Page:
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Complete combustion is a chemical reaction in which all of the carbon atoms in a particular substance are entirely consumed. “Combustion” is usually understood to be a synonym for “burning,” though the chemical definition is usually far wider than simply burning with flames or fire. Fires certainly are a form of combustion, and can result in the complete combustion of wood and other matter. There are a number of other possibilities too, though. From a scientific standpoint, this sort of reaction occurs any time oxygen, heat, and any sort of carbon-containing fuel are present together. The carbon atoms bind with the oxygen atoms such that they are exactly paired up, and the heat triggers a conversion — usually to carbon dioxide and water, but this can depend on the chemical composition of the elements at the start point.
If there isn’t enough oxygen in the atmosphere to match every carbon atom, the combustion is usually incomplete, which means that the conversion turns some of the material to gas, but not all of it. The amount of heat required for the reaction in either event usually depends on the fuel, since the temperature needs to be at or above that material’s burning threshold for the reaction to happen at all.
Many materials, and all that sustain life, are considered “carbon based.” Carbon is an element that is nearly ubiquitous, much like oxygen. Every carbon-containing compound has what’s known as an “ignition temperature,” which is the temperature at which it will burn. Different compounds have different thresholds, but heat is always the first requirement. Sometimes this heat can be really low, like that produced from friction when a match strikes a rough surface; in many cases it has to be a lot higher, though.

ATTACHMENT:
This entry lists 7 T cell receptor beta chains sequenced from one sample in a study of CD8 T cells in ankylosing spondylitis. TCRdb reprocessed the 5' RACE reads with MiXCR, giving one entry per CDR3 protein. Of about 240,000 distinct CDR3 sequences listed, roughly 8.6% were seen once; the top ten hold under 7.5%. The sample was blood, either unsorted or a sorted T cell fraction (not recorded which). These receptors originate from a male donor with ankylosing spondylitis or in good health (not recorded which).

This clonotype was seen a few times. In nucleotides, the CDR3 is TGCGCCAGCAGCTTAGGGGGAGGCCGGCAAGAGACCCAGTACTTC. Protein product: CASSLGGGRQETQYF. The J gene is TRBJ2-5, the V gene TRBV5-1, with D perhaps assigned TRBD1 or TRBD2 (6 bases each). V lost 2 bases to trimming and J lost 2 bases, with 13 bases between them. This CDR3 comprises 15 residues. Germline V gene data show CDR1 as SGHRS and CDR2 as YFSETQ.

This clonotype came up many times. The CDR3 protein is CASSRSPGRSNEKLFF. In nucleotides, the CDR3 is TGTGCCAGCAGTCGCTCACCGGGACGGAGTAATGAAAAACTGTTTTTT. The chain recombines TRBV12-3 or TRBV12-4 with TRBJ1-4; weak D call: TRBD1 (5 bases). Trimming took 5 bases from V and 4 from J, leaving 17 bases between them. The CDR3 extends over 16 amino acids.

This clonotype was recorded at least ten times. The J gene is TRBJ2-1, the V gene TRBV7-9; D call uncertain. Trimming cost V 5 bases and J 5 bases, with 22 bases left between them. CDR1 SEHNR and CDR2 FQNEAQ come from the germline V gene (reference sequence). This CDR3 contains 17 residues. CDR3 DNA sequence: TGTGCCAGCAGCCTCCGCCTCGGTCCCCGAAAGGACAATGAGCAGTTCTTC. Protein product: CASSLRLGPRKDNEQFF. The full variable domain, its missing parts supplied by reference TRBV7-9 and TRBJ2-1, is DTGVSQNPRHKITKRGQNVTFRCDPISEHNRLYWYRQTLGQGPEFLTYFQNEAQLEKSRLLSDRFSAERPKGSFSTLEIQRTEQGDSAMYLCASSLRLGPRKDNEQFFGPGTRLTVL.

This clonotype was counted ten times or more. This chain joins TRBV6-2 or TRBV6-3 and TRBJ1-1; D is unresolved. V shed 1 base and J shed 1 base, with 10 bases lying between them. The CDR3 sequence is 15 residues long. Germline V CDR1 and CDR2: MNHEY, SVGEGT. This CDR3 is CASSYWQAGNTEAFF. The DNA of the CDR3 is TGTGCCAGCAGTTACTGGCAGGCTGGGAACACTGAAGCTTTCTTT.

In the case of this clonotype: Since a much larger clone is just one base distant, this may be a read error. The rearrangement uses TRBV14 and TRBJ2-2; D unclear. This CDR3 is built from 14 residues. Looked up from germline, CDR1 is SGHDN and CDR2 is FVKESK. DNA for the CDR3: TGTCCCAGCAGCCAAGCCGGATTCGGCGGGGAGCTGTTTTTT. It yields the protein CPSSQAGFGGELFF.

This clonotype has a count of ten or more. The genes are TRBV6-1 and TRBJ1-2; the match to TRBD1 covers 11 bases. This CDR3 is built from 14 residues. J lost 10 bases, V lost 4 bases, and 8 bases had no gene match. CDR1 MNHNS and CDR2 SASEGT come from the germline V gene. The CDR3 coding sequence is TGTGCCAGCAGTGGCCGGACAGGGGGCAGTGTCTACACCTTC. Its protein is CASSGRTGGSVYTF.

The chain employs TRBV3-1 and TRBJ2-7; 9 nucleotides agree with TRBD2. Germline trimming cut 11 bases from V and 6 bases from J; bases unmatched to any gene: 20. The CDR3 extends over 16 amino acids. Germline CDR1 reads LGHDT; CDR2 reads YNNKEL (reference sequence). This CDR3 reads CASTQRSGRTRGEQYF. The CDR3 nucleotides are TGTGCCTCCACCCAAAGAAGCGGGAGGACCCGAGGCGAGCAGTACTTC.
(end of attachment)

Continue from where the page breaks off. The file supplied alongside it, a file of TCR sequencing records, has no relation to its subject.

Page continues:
Once the material is exposed to heat beyond its ignition temperature, the carbon atoms begin to rearrange themselves. They match up with the oxygen in the atmosphere and a small reaction happens on the atomic level that, when viewed from the outside, can often be quite dramatic. Sometimes the whole thing goes up in flames, or it might quickly appear to melt or dissolve; it could go up in smoke and sometimes makes a noise like a bang or a pop. A lot depends on the substances involved, as well as what else the combusting compound contains beyond simple carbon. These secondary elements are usually involved rather by default.
When scientists talk about “complete” combustion, they’re usually discussing an event where everything is consumed by the reaction. In order for this to happen, there needs to be enough available oxygen for every carbon atom in the compound to find a match or a pair in the environmental air. Most of the time this isn’t a problem; the atmosphere usually contains a lot of oxygen. There is usually only a shortage when the reaction happens somewhere more unusual; underground in a cave, for instance, at a very high altitude, or in a lab where the conditions are artificially controlled.
The perfect ratio of carbon to oxygen is also referred to as stoichiometric or zero excess air combustion. Combustion can still happen when the ratio is imbalanced, but in these circumstances there is usually something left over — which is to say, the entire compound doesn’t convert to a gas or otherwise change form. In most cases this is known as incomplete combustion. The process is the same up to the end point; the carbon and oxygen match as far as they can, then leave the remainder more or less untouched.
Propane combustion serves as an example of a commonly burned hydrocarbon in household use. Usually, propane combustion will occur when the gas in the air mixture is between 2.2 percent and 9.6 percent. This range is referred to as propane’s “limits of flammability.” A properly functioning propane appliance producing an ideal burn will usually give off a blue flame.
Incomplete combustion of propane occurs when the mix ratio is higher or lower than the ideal ratio, but still occurs within the limits of flammability. If the ratio of propane to air is less than the ideal ratio, a “lean burn” will occur, as evidenced by flames that appear to lift away from the burner or go out. Alternatively, a “rich burn” happens when the ratio of propane to air is greater than the ideal ratio, and can be recognized by larger flames that are yellow rather than blue. Incomplete combustion of propane or other hydrocarbons typically will result in carbon monoxide release, an extremely serious environmental and health hazard for humans and most animals. Carbon monoxide is odorless and can’t be detected without special sensors, but is often lethal if inhaled for prolonged periods.
Explain why incomplete combustion happens in car engines.